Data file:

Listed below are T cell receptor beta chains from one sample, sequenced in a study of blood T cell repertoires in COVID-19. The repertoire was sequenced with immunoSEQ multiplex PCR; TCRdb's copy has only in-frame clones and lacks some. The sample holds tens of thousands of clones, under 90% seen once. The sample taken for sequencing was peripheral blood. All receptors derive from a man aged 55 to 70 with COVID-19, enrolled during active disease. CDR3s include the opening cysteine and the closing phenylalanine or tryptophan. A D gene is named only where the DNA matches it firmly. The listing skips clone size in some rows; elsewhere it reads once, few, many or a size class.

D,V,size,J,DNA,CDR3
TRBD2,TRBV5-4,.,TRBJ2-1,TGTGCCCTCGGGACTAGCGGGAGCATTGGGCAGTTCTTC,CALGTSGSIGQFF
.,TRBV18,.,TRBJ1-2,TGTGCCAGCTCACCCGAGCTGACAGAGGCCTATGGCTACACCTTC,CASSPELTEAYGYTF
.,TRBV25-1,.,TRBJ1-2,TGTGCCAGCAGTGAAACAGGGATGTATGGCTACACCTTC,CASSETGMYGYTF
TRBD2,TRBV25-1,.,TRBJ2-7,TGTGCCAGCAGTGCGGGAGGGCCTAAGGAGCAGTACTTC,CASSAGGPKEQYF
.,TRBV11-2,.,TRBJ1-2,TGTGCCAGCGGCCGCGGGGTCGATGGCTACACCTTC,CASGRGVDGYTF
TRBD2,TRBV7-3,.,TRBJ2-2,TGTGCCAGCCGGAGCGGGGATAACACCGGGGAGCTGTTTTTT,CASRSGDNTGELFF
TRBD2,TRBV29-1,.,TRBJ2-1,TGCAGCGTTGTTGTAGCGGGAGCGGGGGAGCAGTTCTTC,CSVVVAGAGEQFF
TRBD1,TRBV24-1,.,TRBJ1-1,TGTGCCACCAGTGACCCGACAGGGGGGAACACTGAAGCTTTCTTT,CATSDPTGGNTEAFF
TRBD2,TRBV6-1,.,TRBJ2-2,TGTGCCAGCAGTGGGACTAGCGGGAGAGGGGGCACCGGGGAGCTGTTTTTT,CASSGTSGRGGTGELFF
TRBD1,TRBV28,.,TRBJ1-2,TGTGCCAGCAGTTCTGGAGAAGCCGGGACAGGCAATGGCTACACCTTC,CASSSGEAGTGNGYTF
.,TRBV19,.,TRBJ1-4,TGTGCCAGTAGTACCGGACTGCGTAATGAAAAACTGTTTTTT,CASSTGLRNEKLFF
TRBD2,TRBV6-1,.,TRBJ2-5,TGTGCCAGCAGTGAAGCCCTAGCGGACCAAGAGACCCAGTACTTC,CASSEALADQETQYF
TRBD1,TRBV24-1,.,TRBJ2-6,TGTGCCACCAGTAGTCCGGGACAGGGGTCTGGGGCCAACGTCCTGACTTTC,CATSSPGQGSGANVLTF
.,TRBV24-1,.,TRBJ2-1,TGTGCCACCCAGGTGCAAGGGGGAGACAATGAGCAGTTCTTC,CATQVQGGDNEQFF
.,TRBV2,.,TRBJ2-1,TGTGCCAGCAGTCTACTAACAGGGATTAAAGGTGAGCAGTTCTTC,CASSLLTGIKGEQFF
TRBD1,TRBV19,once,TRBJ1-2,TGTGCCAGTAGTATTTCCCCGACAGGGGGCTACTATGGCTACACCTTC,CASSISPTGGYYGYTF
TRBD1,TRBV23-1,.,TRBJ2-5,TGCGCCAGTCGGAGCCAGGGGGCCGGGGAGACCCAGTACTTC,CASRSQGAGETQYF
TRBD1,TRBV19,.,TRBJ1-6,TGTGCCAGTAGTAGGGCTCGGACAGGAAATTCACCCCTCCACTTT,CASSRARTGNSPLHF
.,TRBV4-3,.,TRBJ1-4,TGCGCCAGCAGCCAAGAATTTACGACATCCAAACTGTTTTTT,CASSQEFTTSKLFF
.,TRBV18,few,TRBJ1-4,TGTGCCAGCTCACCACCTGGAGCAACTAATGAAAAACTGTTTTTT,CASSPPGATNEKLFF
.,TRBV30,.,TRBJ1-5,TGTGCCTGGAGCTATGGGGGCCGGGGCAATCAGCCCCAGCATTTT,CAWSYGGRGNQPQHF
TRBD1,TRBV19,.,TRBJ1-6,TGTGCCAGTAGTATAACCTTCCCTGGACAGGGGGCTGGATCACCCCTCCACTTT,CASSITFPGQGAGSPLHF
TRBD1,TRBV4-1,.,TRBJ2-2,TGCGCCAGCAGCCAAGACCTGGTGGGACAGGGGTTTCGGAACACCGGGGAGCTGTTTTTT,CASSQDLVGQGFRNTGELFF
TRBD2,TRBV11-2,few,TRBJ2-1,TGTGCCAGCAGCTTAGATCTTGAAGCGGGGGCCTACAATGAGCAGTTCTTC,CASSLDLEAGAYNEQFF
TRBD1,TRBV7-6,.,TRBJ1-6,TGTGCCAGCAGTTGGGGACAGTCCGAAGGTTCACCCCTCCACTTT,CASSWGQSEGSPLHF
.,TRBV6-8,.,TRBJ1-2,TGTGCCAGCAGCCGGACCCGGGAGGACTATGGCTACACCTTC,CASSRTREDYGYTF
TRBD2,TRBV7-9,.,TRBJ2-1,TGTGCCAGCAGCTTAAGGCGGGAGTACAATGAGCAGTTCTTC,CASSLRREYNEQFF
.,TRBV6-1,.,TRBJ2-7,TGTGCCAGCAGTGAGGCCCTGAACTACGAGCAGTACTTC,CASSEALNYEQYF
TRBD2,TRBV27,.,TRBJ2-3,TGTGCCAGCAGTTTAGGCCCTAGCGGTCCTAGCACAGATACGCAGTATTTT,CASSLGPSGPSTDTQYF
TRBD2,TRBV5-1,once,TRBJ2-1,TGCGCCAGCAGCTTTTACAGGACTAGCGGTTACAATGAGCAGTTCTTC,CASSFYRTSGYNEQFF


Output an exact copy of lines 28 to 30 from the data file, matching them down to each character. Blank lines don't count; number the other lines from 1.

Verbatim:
.,TRBV6-8,.,TRBJ1-2,TGTGCCAGCAGCCGGACCCGGGAGGACTATGGCTACACCTTC,CASSRTREDYGYTF
TRBD2,TRBV7-9,.,TRBJ2-1,TGTGCCAGCAGCTTAAGGCGGGAGTACAATGAGCAGTTCTTC,CASSLRREYNEQFF
.,TRBV6-1,.,TRBJ2-7,TGTGCCAGCAGTGAGGCCCTGAACTACGAGCAGTACTTC,CASSEALNYEQYF